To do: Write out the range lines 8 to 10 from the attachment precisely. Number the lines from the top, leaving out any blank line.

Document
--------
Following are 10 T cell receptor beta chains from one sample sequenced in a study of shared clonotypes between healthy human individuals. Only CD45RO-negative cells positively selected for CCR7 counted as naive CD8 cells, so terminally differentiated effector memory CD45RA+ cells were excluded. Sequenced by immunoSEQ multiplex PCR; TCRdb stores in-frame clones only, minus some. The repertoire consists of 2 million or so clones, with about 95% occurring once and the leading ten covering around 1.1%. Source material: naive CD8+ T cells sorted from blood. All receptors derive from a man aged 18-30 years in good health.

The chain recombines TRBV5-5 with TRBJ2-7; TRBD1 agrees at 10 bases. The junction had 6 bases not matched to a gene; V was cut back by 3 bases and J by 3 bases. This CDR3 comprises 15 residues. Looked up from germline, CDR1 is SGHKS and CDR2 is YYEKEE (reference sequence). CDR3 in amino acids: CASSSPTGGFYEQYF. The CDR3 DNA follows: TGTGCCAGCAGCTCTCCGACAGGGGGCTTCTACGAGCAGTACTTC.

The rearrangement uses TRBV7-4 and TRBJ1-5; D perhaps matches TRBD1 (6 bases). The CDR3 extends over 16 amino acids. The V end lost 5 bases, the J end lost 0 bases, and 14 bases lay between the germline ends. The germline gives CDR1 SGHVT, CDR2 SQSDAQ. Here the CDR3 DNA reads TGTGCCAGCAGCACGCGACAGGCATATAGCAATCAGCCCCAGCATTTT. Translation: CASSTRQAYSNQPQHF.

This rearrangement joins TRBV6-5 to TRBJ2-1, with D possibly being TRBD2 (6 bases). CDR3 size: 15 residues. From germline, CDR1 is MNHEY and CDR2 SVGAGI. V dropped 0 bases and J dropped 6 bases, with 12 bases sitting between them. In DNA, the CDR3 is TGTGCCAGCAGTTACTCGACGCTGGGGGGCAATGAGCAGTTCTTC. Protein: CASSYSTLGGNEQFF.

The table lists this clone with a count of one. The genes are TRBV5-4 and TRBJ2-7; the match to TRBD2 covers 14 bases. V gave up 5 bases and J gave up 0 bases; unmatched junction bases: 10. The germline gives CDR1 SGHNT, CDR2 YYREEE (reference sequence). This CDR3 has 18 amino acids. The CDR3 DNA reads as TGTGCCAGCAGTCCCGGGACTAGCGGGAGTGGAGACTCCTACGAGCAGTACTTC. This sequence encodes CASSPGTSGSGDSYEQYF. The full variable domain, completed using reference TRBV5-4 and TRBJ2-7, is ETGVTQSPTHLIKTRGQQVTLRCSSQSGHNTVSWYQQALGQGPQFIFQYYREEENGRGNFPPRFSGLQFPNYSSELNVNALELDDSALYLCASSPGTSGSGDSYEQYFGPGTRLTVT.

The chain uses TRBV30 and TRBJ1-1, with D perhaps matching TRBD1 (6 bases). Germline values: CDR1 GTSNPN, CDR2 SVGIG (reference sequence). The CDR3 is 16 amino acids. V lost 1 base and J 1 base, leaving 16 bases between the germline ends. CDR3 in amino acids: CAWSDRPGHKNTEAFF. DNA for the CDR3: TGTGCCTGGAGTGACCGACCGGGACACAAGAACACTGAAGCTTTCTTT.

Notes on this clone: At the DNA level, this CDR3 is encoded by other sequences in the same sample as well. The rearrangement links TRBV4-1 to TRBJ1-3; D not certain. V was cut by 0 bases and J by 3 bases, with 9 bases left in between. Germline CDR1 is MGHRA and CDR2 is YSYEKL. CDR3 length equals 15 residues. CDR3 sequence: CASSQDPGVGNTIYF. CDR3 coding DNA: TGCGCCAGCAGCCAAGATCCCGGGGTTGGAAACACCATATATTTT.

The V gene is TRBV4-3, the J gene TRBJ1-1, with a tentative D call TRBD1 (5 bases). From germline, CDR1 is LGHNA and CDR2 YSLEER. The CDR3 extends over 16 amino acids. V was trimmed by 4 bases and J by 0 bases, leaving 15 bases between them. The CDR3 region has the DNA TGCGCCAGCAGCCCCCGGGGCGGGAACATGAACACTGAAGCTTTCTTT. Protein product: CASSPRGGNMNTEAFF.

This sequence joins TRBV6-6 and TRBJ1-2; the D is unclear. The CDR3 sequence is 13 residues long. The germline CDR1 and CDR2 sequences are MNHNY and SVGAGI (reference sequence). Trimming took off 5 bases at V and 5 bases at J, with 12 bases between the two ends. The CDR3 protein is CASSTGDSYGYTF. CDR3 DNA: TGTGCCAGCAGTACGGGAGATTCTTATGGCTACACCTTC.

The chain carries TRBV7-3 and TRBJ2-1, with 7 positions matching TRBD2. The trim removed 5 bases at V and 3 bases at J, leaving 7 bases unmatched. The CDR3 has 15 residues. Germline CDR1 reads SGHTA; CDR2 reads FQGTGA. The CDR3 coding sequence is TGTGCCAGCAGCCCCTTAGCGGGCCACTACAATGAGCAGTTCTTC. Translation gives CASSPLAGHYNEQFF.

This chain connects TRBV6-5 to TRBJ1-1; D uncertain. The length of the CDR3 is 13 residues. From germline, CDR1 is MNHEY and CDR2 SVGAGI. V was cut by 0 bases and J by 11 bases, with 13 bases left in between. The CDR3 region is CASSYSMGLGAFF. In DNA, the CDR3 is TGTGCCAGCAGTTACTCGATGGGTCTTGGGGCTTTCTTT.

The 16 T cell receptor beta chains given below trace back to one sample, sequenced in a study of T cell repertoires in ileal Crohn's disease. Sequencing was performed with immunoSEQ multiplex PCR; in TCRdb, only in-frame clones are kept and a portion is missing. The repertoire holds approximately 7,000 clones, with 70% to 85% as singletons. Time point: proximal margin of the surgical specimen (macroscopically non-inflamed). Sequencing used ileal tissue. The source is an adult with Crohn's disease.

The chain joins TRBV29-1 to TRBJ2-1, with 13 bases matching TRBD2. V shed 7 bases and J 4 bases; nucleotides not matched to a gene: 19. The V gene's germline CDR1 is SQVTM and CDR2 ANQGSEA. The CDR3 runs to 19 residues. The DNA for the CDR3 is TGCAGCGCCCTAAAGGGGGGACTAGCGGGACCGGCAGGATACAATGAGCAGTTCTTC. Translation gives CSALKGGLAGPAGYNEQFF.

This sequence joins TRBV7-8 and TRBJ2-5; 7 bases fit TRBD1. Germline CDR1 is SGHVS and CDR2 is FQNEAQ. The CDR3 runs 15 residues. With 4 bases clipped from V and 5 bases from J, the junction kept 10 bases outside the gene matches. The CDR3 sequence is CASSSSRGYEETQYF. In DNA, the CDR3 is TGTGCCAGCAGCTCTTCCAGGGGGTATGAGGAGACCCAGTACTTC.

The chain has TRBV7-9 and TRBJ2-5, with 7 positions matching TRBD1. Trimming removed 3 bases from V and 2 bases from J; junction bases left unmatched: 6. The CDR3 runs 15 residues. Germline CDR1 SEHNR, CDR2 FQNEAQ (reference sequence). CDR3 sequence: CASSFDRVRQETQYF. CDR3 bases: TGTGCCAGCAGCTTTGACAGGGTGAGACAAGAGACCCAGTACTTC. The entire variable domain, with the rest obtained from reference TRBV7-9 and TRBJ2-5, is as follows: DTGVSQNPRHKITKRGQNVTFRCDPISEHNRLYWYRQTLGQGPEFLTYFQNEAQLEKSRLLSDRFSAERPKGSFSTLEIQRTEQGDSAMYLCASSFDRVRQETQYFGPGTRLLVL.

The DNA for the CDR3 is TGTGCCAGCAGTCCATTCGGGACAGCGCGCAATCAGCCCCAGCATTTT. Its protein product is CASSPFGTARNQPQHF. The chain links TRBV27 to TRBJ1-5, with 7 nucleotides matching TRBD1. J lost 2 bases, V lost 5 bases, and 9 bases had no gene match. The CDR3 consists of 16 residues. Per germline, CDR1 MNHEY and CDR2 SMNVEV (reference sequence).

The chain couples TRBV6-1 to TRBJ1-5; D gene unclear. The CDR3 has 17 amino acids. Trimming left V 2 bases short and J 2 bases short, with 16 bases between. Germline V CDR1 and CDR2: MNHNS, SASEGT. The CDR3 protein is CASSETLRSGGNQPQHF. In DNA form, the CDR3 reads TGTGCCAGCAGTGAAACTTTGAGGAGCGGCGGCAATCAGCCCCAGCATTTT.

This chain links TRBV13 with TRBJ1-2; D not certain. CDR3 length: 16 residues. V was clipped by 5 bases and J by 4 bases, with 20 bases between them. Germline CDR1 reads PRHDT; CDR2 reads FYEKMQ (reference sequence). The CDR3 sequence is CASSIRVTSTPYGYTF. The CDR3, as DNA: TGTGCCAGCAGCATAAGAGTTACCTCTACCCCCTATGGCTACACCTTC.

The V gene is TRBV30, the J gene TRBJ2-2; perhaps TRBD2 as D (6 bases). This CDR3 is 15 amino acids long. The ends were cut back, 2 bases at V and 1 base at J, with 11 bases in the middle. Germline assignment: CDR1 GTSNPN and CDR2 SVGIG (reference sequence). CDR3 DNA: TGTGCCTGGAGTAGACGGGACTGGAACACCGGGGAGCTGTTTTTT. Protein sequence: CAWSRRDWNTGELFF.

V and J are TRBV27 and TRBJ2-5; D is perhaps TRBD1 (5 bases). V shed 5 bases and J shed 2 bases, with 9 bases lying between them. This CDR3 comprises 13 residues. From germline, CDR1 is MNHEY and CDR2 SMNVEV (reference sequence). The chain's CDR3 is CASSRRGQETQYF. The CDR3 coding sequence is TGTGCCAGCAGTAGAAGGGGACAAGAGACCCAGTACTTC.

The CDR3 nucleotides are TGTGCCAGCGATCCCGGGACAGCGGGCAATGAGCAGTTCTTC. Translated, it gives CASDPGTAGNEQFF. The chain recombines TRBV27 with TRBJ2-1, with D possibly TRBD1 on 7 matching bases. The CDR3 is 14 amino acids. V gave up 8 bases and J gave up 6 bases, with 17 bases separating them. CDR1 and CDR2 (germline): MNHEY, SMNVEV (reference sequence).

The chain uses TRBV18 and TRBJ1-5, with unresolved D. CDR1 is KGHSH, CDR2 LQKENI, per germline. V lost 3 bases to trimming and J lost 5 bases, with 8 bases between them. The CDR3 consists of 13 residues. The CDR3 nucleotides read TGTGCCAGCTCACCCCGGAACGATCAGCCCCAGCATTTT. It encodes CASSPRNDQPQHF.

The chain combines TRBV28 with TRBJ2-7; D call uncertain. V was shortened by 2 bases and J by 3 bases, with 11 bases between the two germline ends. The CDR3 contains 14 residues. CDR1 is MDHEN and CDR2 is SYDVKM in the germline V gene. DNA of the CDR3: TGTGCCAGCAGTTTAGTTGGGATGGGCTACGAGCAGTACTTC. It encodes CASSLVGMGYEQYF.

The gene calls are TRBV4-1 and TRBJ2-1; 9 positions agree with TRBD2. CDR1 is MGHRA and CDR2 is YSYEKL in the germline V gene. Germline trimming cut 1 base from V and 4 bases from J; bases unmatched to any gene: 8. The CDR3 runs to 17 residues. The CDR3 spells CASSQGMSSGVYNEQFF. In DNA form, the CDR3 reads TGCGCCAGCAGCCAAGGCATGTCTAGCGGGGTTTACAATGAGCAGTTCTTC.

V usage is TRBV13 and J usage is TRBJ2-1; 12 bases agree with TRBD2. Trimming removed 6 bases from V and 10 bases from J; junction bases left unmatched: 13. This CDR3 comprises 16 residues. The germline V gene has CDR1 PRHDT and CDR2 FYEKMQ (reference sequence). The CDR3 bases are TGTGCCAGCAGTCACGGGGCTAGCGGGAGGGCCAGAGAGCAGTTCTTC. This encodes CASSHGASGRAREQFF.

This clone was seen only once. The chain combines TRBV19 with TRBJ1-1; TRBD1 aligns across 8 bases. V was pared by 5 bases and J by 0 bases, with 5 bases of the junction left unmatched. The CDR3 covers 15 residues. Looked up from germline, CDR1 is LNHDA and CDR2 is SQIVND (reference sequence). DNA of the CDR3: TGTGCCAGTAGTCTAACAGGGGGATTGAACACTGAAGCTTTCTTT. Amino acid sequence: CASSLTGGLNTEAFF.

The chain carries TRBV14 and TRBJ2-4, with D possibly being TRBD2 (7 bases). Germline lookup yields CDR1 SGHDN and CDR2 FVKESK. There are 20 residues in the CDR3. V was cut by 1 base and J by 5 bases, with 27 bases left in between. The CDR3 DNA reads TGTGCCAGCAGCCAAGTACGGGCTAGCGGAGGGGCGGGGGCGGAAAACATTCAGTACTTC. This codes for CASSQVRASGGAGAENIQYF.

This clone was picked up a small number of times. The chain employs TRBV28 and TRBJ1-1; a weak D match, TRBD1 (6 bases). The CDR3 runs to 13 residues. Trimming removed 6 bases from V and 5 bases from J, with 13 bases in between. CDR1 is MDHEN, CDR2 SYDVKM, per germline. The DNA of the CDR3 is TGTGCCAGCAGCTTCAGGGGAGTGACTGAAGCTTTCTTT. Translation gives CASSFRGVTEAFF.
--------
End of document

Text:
The V gene is TRBV4-3, the J gene TRBJ1-1, with a tentative D call TRBD1 (5 bases). From germline, CDR1 is LGHNA and CDR2 YSLEER. The CDR3 extends over 16 amino acids. V was trimmed by 4 bases and J by 0 bases, leaving 15 bases between them. The CDR3 region has the DNA TGCGCCAGCAGCCCCCGGGGCGGGAACATGAACACTGAAGCTTTCTTT. Protein product: CASSPRGGNMNTEAFF.

This sequence joins TRBV6-6 and TRBJ1-2; the D is unclear. The CDR3 sequence is 13 residues long. The germline CDR1 and CDR2 sequences are MNHNY and SVGAGI (reference sequence). Trimming took off 5 bases at V and 5 bases at J, with 12 bases between the two ends. The CDR3 protein is CASSTGDSYGYTF. CDR3 DNA: TGTGCCAGCAGTACGGGAGATTCTTATGGCTACACCTTC.

The chain carries TRBV7-3 and TRBJ2-1, with 7 positions matching TRBD2. The trim removed 5 bases at V and 3 bases at J, leaving 7 bases unmatched. The CDR3 has 15 residues. Germline CDR1 reads SGHTA; CDR2 reads FQGTGA. The CDR3 coding sequence is TGTGCCAGCAGCCCCTTAGCGGGCCACTACAATGAGCAGTTCTTC. Translation gives CASSPLAGHYNEQFF.